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The Last Letter from Your Lover: Film Review

The Last Letter from Your Lover ’s dual narrative unites generations of romanticists in its captivating look at the omnipresence of love.

Adapted from Jojo Moyes’ novel of the same name, The Last Letter from Your Lover is a dual-narrative romance that shows the universality of love. Its intertwined stories are headed by two strong female leads, Shailene Woodley (Divergent series and The Spectacular Now) as Jennifer Stirling and Felicity Jones (The Theory of Everything and On the Basis of Sex) as Ellie Haworth. Although living in different eras, the two parallel each other in their disillusionment with romance. However, for both, it is a set of unabashed love letters that reignite their faith and unite them with their rightful lovers. At its core, The Last Letter from Your Lover has the familiar tropes of a Romeo & Juliet love story told many times before, but, with strong performances, inspired sets and costume design, it still delivers with a punch.

The passion behind this project is evident, with director Augustine Frizzell admitting she had ‘a very personal connection to [the] script based on her own relationship.’ By being parted from her now-husband for eight years, Frizzell’s parallel to the story breathes life into the characters. Within minutes of Woodley’s entrance on screen, she portrays a woman who feels alienated and isolated without even saying a word. As the audience grow to understand her, she is perceived as a 1960s housewife desperate to break out of her confining life whilst adamant on conducting herself with grace. Woodley’s ability to carry out this balancing act of a characterisation makes her the stand-out performer.

Callum Turner, who plays Jennifer’s star-crossed lover Anthony O’Hare, may at times appear a little wooden. Despite this, he is still able to embody the tall, dark and handsome romanticist that will make you swoon. The bleakness of Jennifer and O’Hare’s every day, separate lives are contrasted by their time shared together. At home, there is hostility between Jennifer and husband Laurence (Joe Alwyn). Alwyn’s little screen-time doesn’t hinder his effectiveness as the villain, his crime that of putting outdated traditions before true love. Beyond this, the set design already says enough. With cool colour palettes and sharp edges, Jennifer’s entrapment is palpable. Whereas Jennifer and O’Hare’s scenes are either ablaze with the orange tones of a honeymoon dream, or they are drenched through by torrential downpours. Nothing is ever subtle when they are together, everything simply comes alive.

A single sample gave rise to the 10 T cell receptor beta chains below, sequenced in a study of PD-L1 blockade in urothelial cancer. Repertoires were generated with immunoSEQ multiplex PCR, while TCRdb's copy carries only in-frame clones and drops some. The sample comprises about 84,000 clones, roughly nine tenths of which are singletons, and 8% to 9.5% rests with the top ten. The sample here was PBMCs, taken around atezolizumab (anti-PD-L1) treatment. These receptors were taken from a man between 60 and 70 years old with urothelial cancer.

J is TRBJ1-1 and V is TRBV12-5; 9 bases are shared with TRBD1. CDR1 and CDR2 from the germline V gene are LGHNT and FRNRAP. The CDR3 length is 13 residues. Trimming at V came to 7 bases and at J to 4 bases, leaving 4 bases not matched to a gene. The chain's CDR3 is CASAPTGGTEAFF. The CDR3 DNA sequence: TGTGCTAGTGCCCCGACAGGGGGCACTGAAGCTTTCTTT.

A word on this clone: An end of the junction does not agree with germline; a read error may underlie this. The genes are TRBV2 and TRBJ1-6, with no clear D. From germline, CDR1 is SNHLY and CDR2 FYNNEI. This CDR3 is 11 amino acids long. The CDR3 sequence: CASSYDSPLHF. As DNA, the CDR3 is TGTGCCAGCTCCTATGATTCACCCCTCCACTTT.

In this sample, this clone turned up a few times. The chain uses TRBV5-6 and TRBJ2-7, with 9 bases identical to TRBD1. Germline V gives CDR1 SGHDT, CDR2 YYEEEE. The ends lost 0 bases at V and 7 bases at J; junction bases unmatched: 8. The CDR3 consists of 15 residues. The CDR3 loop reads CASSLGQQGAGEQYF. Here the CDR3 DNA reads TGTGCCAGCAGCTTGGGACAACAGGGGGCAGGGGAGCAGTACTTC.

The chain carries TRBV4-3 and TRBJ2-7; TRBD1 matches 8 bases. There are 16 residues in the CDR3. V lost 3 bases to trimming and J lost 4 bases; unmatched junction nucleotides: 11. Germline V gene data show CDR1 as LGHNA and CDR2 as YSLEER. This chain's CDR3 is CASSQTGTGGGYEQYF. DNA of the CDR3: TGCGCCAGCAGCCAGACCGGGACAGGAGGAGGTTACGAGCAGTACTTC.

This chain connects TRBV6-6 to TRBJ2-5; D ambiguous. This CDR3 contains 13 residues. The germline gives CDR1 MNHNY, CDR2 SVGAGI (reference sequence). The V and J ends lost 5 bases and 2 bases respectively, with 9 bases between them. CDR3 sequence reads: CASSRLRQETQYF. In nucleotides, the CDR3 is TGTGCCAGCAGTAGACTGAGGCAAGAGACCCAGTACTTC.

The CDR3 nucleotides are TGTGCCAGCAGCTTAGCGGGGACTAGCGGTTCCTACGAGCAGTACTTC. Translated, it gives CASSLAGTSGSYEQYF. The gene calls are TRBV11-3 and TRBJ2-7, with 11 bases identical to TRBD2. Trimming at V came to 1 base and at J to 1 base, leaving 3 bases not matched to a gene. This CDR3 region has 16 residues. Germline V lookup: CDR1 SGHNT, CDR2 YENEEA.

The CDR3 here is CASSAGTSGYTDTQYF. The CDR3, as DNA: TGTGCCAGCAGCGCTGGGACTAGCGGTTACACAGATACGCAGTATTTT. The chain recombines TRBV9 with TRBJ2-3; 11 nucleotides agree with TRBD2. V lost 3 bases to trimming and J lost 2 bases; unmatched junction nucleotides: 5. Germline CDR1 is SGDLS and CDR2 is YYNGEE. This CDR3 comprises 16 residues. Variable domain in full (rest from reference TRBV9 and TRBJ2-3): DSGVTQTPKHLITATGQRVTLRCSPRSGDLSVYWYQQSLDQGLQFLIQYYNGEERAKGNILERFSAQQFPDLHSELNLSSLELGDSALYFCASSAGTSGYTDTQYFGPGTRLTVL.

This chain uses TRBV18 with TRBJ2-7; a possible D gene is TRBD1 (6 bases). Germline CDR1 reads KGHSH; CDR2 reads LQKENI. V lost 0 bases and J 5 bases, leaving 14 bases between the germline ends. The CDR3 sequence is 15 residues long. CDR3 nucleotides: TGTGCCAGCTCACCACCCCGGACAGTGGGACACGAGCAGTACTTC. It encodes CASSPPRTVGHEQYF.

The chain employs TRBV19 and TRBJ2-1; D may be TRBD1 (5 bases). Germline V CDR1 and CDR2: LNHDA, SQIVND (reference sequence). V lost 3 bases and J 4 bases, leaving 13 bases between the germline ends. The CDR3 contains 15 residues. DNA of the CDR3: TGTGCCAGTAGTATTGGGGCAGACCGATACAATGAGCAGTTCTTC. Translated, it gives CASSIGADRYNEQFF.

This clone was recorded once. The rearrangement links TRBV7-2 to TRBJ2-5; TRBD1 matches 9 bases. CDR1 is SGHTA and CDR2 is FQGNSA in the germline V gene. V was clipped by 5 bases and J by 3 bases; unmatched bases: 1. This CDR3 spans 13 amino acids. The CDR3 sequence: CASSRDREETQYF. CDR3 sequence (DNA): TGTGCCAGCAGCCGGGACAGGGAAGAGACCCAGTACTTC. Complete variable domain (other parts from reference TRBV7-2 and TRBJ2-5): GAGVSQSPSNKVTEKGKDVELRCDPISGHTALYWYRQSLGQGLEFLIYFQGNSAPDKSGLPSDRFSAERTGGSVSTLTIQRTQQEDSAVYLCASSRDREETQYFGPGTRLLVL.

loud and clear revlews The Last Letter from Your Lover
The Last Letter from Your Lover (Courtesy of StudioCanal)

The present-day narrative focuses on journalist Ellie Haworth. Jones’ Ellie acts as our lens – an awkward, erratic millennial whose avoidance of commitment and inability to communicate makes her easily relatable to audiences of our time. Through her story, The Last Letter from Your Lover ignites our love for the nostalgic. Although Ellie and Jennifer couldn’t appear more different, the similarities between the two women become prevalent as Ellie looks into the found love letters. The digital age may have dramatically altered the romantic landscape of our contemporary society, but both believe in the power of love and allow the letters to mobilise their own stories.

Ellie’s love-interest can be found in Rory, played by Nabhaan Rizwan. Where 1960s O’Hare is a lyrical man, Rory wreaks of innocence and social anxiety. Screenwriter Nick Payne’s talent for contemporary sensibility and humour becomes most prevalent in Rory’s characterisation but doesn’t faulter at Ellie’s either. Rory offers lightness to the heavy conflicts explored in Jennifer and O’Hare’s narrative. Together with Jones, Rizwan creates a romance worth investing in, challenged only by Jennifer and Anthony’s love story, a pair who are equally worthy of the audiences hopes.

As these characters fight for their happy ever after, you can be sure to shed a tear or two. Perfect for audiences young and old, as Frizzell expresses herself, The Last Letter from Your Lover is the ultimate ‘comfort food’ film.

The Last Letter from Your Lover is now available to watch on Netflix.

The Last Letter from Your Lover: Trailer (Studiocanal)
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